A critical element
Never, NEVER lose sight of the importance of managing upwards. You may have other priorities, but they must be kept parallel to—not in front of—this critical element. Assuming that if you can do a good job—even a great job—other things (such as your boss's approval and appreciation) will fall into place doesn't work. Remember the difficulties you have with delegation? Your boss often has the same trouble, and his/her comfort level must be constantly addressed.
Know your options
You need to listen and get an idea for what your superiors will swallow as you are listening to your staff. If you do this all correctly, you will know the range of palatable options to your superiors at about the same time you reach conclusions about what is needed. Avoid indicating to your staff any personal commitment to particular actions until this process is over.
If you really want to change something beyond what your superiors will easily go for, then of course you have a duty to present your case and try to persuade them on major strategy issues. Keep in mind, though, that on many issues of less than critical importance you will be free to decide without talking to your superiors. That is what GMs are expected to do.
Educating your boss
Even if you have a brilliant idea, you must spend time explaining it to your bosses one on one before you launch the idea in a board meeting or a senior management meeting. It is amazing how easy it is to move from a defensive position to a highly supported one by taking the time to manage relationships upward.
Make sure you anticipate, and have answers to, the questions raised by senior management. Everyone has their idiosyncrasies, and issues that you may view as minor may be very important to senior managers. It behooves you to anticipate these issues and preempt any concerns.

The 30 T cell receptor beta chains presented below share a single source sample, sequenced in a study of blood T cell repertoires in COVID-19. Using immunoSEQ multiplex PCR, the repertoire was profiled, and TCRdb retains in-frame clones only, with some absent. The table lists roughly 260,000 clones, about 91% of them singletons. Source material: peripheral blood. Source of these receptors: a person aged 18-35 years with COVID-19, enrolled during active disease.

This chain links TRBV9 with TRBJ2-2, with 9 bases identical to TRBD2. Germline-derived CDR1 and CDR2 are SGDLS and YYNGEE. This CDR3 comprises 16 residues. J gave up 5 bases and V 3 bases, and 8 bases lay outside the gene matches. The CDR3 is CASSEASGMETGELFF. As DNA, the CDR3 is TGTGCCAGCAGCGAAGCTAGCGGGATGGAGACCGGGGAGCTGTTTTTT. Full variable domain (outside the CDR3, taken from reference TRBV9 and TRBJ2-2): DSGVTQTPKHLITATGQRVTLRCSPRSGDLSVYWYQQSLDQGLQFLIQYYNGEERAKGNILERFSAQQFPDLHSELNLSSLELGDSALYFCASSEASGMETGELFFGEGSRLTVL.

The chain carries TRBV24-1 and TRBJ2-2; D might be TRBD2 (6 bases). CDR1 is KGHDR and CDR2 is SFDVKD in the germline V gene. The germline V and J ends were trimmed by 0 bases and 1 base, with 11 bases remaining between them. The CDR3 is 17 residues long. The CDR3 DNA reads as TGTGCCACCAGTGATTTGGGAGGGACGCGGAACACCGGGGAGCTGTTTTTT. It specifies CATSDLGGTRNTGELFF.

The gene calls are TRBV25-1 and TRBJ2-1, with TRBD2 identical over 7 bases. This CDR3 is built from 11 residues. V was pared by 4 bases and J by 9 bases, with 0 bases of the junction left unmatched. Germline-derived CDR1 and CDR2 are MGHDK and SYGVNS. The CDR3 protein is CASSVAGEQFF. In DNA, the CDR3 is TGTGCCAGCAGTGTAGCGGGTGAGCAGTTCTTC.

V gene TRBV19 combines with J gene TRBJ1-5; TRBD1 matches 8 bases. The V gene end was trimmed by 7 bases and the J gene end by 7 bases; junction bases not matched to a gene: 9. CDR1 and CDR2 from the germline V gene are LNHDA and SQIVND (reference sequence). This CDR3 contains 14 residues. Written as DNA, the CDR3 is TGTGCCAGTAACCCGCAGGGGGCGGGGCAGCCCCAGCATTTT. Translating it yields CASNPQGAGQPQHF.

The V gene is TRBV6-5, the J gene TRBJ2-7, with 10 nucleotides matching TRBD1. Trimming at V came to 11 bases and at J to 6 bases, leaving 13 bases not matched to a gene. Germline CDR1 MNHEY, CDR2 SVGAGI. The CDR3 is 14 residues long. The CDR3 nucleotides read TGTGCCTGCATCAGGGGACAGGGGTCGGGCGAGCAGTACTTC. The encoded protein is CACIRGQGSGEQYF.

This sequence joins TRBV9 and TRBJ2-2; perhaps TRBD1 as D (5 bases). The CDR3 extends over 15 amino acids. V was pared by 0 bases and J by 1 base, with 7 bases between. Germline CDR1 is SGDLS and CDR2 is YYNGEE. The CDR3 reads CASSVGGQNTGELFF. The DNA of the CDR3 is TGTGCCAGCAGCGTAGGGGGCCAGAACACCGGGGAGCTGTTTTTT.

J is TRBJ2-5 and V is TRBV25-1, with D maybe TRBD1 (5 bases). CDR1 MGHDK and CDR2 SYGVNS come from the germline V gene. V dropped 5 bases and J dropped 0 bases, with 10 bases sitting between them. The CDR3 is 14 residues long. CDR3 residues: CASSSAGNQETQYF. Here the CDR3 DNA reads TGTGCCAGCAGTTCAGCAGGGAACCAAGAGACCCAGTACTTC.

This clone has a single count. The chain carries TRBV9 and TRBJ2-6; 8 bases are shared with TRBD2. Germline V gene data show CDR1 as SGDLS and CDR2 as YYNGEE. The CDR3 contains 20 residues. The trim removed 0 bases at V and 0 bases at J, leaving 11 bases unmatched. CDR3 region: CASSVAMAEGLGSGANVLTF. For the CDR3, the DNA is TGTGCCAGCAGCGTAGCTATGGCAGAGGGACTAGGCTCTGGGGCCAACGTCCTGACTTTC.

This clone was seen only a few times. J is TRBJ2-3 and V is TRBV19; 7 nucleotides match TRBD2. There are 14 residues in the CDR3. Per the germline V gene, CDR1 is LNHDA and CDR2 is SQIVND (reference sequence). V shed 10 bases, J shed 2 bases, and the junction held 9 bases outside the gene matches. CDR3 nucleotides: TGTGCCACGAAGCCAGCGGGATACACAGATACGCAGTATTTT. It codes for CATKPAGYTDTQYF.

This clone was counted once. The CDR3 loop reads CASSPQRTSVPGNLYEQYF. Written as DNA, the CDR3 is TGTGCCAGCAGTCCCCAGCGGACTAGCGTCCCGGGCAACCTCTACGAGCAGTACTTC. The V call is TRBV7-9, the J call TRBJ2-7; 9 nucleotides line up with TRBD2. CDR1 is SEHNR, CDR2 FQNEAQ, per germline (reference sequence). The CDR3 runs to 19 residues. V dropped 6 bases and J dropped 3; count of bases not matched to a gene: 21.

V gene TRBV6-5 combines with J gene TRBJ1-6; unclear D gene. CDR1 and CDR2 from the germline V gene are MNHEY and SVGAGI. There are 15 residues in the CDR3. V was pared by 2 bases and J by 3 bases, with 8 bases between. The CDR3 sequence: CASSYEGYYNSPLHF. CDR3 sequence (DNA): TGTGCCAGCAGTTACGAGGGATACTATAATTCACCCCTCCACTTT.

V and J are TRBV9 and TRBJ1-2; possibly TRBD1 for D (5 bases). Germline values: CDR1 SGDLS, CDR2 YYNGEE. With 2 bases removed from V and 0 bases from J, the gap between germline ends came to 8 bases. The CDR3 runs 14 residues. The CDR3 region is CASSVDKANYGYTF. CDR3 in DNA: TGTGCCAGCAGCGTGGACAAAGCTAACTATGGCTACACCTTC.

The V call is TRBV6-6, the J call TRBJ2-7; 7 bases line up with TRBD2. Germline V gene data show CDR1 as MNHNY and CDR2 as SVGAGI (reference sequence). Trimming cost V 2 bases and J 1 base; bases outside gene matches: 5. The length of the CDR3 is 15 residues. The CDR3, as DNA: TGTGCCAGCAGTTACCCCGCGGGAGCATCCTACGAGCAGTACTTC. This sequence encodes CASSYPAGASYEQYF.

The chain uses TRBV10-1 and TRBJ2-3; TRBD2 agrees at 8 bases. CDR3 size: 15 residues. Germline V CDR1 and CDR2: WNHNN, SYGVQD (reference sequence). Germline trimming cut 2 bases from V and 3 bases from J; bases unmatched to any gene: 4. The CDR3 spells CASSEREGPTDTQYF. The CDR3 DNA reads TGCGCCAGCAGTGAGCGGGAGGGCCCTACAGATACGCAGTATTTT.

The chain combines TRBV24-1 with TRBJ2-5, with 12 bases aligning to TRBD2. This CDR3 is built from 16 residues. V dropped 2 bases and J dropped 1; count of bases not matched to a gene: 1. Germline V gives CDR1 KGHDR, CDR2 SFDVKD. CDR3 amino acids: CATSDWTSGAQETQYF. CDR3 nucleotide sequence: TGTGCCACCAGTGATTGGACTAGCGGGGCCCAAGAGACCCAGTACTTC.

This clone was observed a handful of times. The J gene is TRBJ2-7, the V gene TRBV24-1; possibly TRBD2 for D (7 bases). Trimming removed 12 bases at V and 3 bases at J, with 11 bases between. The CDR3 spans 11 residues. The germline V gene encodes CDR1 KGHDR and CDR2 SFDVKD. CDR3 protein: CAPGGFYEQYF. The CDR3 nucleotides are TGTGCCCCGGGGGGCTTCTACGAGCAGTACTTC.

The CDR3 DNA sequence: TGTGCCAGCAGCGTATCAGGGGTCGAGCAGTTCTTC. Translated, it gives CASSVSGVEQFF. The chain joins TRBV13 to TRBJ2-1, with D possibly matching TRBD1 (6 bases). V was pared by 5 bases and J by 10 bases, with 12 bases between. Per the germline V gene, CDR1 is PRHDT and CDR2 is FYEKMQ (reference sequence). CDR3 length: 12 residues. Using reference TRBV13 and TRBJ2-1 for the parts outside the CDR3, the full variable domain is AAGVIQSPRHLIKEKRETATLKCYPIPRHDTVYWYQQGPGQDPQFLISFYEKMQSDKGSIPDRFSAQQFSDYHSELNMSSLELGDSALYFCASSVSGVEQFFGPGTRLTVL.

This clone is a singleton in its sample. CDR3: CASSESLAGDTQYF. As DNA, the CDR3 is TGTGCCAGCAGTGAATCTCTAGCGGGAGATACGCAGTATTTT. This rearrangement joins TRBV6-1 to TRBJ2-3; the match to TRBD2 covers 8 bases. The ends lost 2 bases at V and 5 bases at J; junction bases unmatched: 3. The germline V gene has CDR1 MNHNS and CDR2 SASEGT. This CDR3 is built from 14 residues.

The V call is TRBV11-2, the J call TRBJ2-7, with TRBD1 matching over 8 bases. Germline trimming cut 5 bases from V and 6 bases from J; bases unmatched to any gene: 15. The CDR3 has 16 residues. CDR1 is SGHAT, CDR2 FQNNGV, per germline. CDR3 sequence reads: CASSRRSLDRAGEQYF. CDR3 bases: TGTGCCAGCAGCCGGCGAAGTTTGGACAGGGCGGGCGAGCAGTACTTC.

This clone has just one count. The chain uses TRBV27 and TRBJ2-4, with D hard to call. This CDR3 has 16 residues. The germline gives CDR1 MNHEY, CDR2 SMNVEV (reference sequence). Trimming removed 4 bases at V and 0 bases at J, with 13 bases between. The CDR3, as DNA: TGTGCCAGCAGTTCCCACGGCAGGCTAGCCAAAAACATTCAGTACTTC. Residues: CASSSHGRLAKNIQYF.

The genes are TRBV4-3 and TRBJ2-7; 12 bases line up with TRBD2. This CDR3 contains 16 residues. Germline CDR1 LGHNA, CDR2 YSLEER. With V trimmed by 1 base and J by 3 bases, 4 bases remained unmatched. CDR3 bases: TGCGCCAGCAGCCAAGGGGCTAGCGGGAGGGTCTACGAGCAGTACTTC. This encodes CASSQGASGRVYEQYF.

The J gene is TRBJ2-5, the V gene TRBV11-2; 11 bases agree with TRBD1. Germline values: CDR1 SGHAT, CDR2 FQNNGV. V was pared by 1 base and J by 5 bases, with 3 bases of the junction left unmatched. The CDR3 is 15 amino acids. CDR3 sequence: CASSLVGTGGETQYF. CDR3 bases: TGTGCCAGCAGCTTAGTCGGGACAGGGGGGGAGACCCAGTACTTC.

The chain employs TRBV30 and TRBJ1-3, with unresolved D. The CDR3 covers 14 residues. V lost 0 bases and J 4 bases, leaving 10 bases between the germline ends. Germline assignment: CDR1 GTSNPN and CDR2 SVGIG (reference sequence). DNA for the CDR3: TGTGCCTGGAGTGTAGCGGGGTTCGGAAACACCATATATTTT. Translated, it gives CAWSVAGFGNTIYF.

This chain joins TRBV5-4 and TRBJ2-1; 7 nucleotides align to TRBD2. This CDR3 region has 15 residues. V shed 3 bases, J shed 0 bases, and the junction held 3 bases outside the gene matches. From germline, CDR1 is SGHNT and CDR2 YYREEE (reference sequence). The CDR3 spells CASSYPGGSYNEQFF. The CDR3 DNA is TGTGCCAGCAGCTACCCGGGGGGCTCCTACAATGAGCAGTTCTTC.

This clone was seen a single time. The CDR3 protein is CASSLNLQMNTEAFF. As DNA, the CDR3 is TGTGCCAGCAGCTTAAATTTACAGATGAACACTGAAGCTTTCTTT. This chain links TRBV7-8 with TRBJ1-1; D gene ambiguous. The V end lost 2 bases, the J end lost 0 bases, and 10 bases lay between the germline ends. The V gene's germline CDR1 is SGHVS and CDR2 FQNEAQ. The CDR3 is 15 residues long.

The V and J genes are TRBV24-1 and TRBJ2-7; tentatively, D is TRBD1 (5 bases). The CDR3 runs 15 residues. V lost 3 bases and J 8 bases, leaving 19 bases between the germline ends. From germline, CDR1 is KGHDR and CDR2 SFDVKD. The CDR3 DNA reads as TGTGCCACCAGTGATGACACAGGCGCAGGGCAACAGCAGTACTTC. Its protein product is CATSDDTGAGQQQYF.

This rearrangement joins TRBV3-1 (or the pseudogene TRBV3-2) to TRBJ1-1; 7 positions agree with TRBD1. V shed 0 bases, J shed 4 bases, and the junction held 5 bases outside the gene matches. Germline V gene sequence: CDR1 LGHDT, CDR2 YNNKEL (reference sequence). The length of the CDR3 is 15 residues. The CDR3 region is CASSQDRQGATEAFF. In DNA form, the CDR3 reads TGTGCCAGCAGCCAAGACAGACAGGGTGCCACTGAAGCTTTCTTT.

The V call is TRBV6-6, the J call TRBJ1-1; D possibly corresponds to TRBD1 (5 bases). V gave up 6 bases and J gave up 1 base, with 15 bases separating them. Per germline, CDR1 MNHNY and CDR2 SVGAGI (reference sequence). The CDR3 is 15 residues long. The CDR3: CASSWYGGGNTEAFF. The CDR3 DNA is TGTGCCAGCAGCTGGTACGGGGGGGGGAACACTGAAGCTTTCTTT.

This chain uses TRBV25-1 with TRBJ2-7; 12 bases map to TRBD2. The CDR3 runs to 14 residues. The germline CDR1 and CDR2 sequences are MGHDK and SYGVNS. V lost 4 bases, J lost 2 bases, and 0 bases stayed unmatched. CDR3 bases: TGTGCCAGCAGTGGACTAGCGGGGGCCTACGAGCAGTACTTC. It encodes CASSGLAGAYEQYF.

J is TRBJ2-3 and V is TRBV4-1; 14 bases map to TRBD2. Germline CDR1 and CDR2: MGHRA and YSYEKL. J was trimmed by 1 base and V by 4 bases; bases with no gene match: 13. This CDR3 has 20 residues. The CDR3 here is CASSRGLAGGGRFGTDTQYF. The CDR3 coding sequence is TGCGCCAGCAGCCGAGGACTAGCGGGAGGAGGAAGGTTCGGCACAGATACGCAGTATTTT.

One thing that is incredibly important to professional success is to have good chemistry with my bosses. I have experienced terrific upward career mobility by finding, at my fourth employer, truly excellent rapport with my bosses. Obviously rapport with subordinates is also important, but you particularly need it with your bosses.
One thing to remember is that most likely you have been brought into a situation because the corporation wants change. This is a key factor to understand before you take a position. However, there are instances where you will run into opposition from the corporation regarding the recommended course of action you and your team have developed.
I have two points here. As a GM it is your responsibility to be in constant communication both up and down the line. The team is counting on you to be the advocate for the company with upper management or the board. In that light you need to have an understanding for what is salable to the organization and what is not. It is also your responsibility to do a tremendous amount of selling. In the event you get turned down for a recommended action, the only answer in my view is immediate and open communication of both the negative decision and the rationale for it. Then you need to saddle up the team and head after another objective with no delay. If it is clear to the team that you have been an effective advocate, and you communicate effectively, you will not be just "another suit."